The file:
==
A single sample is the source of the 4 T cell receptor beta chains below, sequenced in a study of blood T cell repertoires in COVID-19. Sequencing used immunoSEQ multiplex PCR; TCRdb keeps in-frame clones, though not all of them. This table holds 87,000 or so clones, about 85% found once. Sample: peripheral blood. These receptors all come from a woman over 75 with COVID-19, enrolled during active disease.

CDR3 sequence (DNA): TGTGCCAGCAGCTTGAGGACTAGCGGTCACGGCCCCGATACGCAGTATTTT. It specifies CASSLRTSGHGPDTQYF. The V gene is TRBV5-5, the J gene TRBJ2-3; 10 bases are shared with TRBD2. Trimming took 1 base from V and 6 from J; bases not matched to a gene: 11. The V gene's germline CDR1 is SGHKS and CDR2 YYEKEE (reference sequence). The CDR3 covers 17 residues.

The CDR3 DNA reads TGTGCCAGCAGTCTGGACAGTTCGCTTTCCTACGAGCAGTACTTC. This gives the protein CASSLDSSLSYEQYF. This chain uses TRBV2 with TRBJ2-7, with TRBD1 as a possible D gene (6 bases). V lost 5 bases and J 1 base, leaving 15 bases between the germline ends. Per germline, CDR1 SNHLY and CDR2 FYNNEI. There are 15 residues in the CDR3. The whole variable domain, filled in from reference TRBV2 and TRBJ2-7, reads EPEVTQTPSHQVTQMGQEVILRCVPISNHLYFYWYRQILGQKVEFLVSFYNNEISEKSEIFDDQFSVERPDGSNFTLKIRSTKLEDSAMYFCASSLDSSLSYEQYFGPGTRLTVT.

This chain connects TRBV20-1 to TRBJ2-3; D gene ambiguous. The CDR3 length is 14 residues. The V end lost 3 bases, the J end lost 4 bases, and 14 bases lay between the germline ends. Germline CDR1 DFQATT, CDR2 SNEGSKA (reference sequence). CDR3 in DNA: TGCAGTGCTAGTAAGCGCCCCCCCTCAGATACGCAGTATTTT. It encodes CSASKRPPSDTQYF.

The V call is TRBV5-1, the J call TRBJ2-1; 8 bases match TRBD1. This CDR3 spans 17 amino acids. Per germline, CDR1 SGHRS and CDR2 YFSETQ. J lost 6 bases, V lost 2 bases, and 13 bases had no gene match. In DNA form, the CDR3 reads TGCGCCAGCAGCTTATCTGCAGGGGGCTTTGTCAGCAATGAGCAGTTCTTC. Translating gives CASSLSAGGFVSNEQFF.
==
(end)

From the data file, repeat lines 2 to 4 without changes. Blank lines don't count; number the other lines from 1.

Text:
CDR3 sequence (DNA): TGTGCCAGCAGCTTGAGGACTAGCGGTCACGGCCCCGATACGCAGTATTTT. It specifies CASSLRTSGHGPDTQYF. The V gene is TRBV5-5, the J gene TRBJ2-3; 10 bases are shared with TRBD2. Trimming took 1 base from V and 6 from J; bases not matched to a gene: 11. The V gene's germline CDR1 is SGHKS and CDR2 YYEKEE (reference sequence). The CDR3 covers 17 residues.

The CDR3 DNA reads TGTGCCAGCAGTCTGGACAGTTCGCTTTCCTACGAGCAGTACTTC. This gives the protein CASSLDSSLSYEQYF. This chain uses TRBV2 with TRBJ2-7, with TRBD1 as a possible D gene (6 bases). V lost 5 bases and J 1 base, leaving 15 bases between the germline ends. Per germline, CDR1 SNHLY and CDR2 FYNNEI. There are 15 residues in the CDR3. The whole variable domain, filled in from reference TRBV2 and TRBJ2-7, reads EPEVTQTPSHQVTQMGQEVILRCVPISNHLYFYWYRQILGQKVEFLVSFYNNEISEKSEIFDDQFSVERPDGSNFTLKIRSTKLEDSAMYFCASSLDSSLSYEQYFGPGTRLTVT.

This chain connects TRBV20-1 to TRBJ2-3; D gene ambiguous. The CDR3 length is 14 residues. The V end lost 3 bases, the J end lost 4 bases, and 14 bases lay between the germline ends. Germline CDR1 DFQATT, CDR2 SNEGSKA (reference sequence). CDR3 in DNA: TGCAGTGCTAGTAAGCGCCCCCCCTCAGATACGCAGTATTTT. It encodes CSASKRPPSDTQYF.